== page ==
# Logic in Infants The ability of infants to perform disjunctive syllogism Allison Hyland, 2012 Supervised by Dr. Susan Carey and Shilpa Mody.

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Logic in Infants The ability of infants to perform disjunctive syllogism Allison Hyland, 2012 Supervised by Dr. Susan Carey and Shilpa Mody

Presentation Overview Description of Disjunctive Syllogism Review of previous studies Methods of our study Results Implications Potential future studies Questions

Implications of this research Chrysippus Dog Anecdote How can we do this? What kinds of symbols are available in the mind? What computational tools and devices do we have access to?

Disjunctive Syllogism Simple argument form Process of elimination ◦ A or B ◦ Not B ◦ Must be A Also called modus tollendo ponens Mutually Exclusive (only one possibility can be correct)

Previous Studies Halberda, 2003: The development of a word-learning strategy Looking time study

Results

Still leaves the question: ◦ Did the infants use Disjunctive Syllogism (logic) or simply match novel to novel without performing logic (N3C) ◦ Why did 14 month olds exhibit opposite behavior?

Previous Studies Halberda, 2006: Is this a dax which I see before me? In response to unaddressed issues of previous study Another looking time study with more stringent statistical techniques Done first on adults to indicate if his procedure was efficient

Results: double checks

Halberda, 2006-cont. Did similar procedure with preschool- aged children Preferential pointing method and quantitative evaluation of number of double-checks

Results: double checking success

Previous Studies Disjunctive syllogism just for word-learning? Or domain general? Waxman & Booth, 2000: Principles that are invoked during the acquisition of words but not facts Tested whether children can map novel words to novel objects/novel facts to novel objects AND whether they could extend the significance of these novel objects to similar objects in each case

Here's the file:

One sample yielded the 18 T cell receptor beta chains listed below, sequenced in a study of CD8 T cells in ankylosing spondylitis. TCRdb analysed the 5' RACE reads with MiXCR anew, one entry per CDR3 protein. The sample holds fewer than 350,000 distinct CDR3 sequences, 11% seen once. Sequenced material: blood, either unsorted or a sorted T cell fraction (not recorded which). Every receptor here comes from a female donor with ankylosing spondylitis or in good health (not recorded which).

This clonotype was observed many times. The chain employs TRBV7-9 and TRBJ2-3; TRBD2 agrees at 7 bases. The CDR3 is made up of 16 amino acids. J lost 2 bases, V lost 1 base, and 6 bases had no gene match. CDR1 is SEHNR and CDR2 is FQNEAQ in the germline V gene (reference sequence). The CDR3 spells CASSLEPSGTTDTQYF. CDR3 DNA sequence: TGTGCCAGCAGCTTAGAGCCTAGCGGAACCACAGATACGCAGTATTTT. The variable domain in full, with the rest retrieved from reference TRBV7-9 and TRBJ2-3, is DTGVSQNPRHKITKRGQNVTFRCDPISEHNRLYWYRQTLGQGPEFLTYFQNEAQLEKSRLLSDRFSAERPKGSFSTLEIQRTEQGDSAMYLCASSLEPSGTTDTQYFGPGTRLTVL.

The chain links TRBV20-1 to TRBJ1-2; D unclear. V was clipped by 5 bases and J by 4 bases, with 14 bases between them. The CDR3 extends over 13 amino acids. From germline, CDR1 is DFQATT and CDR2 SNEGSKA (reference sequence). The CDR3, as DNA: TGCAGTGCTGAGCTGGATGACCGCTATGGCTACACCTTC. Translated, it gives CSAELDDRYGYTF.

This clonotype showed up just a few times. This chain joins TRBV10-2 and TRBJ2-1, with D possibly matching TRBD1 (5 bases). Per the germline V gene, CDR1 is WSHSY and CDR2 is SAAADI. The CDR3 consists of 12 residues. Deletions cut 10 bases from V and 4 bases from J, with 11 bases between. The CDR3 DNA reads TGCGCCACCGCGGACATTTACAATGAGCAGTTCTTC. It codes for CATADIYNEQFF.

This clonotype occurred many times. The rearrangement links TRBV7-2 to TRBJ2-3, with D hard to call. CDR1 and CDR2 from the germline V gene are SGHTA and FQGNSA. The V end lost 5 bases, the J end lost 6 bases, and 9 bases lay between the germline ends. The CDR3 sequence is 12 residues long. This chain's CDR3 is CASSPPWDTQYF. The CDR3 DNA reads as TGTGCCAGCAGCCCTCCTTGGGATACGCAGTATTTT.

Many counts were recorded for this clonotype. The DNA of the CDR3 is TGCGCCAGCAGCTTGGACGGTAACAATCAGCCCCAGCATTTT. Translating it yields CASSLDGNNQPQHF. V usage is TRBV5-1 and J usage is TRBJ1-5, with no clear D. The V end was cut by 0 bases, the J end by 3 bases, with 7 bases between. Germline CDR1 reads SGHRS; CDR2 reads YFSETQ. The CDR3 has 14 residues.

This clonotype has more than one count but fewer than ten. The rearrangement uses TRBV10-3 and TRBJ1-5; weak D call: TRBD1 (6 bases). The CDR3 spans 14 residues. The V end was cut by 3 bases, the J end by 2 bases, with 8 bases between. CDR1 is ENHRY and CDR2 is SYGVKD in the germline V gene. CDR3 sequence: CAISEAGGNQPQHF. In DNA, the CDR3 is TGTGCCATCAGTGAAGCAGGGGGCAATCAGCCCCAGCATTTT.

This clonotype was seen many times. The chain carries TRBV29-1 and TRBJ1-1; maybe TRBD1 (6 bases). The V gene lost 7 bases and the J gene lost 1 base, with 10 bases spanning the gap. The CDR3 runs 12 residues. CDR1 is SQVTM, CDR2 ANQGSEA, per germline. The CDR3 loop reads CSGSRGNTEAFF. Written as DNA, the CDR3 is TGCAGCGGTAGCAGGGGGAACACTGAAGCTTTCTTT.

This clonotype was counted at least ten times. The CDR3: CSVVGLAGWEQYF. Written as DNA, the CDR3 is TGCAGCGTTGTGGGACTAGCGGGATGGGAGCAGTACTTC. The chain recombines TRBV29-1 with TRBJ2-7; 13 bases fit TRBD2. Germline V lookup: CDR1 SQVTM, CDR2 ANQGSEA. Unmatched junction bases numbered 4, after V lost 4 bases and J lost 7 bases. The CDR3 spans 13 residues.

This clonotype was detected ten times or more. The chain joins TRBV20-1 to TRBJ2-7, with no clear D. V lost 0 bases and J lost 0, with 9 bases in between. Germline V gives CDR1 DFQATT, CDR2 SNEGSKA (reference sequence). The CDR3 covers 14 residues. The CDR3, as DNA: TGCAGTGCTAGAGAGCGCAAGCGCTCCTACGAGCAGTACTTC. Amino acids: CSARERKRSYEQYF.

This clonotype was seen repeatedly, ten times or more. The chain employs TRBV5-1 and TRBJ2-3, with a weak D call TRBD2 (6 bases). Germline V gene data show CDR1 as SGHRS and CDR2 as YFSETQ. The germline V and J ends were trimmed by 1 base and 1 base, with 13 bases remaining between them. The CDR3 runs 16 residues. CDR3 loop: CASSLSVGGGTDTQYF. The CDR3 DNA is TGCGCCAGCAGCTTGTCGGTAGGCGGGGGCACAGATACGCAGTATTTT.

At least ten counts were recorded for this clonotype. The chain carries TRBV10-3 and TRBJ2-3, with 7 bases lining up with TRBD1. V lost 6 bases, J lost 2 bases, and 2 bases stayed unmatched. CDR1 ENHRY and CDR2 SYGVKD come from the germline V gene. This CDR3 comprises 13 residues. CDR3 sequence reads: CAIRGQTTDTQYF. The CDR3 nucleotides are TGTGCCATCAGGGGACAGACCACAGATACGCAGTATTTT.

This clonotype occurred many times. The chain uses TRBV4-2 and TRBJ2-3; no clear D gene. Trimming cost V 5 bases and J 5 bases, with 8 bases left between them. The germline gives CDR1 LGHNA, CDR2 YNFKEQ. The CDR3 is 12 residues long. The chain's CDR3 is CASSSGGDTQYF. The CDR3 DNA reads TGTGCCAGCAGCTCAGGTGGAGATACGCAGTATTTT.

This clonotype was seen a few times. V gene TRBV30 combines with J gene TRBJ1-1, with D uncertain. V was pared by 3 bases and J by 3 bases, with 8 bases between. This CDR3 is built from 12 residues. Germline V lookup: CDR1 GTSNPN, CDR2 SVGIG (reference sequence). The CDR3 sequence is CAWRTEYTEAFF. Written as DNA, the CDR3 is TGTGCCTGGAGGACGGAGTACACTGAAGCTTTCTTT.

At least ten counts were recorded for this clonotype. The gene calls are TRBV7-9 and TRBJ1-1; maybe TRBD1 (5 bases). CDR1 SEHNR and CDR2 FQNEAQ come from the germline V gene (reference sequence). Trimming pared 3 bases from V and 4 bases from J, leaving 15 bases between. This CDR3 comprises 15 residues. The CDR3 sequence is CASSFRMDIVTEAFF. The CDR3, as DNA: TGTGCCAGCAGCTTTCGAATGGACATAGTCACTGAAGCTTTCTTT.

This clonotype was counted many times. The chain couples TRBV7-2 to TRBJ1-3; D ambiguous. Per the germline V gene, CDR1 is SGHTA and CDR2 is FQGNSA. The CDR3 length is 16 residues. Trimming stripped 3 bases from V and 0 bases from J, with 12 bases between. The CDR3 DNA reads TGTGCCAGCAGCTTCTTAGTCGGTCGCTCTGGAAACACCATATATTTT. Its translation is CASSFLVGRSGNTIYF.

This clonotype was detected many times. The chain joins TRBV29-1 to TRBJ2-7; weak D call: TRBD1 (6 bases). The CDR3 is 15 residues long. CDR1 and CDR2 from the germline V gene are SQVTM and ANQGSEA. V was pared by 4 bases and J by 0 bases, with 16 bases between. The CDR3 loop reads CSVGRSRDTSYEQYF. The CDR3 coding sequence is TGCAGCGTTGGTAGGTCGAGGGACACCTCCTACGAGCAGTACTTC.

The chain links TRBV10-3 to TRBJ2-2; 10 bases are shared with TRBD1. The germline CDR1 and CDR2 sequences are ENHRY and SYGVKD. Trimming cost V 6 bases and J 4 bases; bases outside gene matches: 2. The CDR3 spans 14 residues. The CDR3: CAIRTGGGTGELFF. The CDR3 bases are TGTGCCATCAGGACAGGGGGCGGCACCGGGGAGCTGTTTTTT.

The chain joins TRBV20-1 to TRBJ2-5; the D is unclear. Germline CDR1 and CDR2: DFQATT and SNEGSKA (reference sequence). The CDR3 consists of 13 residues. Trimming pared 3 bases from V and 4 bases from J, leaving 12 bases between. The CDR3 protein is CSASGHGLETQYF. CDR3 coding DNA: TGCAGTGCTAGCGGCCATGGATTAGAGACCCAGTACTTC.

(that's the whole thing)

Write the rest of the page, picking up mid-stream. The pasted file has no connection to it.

Results

Previous Studies Domain Specificity? Spiegel, Yamaguchi, Heverly-Fitt, Halberda, 2009: Children’s use of logical inference in mapping novel voices to novel characters Preferential pointing technique in children

Results

Still leaves the question: ◦ When do children develop the ability to perform disjunctive syllogism in simple, A or B situations?

Our Study We are investigating whether infants can reason about possibilities using the process of elimination. They will see that a toy is being hidden in one of two locations, but will not know which one it is in. Can they use visual or verbal information about where the object is not to determine where it is? How will we do this?

Methods: Based on Previous Study Call, 2004: Inferences about the location of food in the great apes 2 variables: ◦ Visual clue as to location of where food was/was not ◦ Auditory clue as to location of where food was/was not

Results suggests inferential reasoning

Our Methods and Procedure Subject Physical set up 2 Practice Trials 4 Test Trials Types of Evidence Counterbalancing of Conditions: ◦ PL, PR, VL, VR

What does this look like?

Results

Results

Conclusions so far Not very many children Tentatively our data supports that children aged between 23 and 24 months can successfully perform disjunctive syllogism

Implications Results at 23 months Baseline and definitive age at which children can perform this simple logic

Potential Future Studies Younger Children Verbal Cues

Questions?

References Call, Josep. (2004). Inferences about the location of food in the great apes (pan paniscus, pan troglodytes, gorilla gorilla, and pongo pygmaeus). Journal of Comparative Psychology, 118(2), 232-241. Halberda, Justin. (2003). The development of a word-learning strategy. Cognition, 87(2003), B23-B34. Halberda, Justin. (2006). Is this a dax which I see before me? Use of the logical argument disjunctive syllogism supports word-learning in children and adults. Cognitive Psychology, 53(2006), 310-344. Spiegel, Chad A., Yamaguchi, Mariko, Heverly-Fitt, Sara & Halberda, Justin. (2009). Children’s use of logical inference in mapping novel voices to novel characters. Poster presented at Society for Research in Child Development, Denver, CO. Waxman, S. & Booth, A. (2000). Principals that are invoked during the acquisition of words but not facts. Cognition, 77(2), 33-43.

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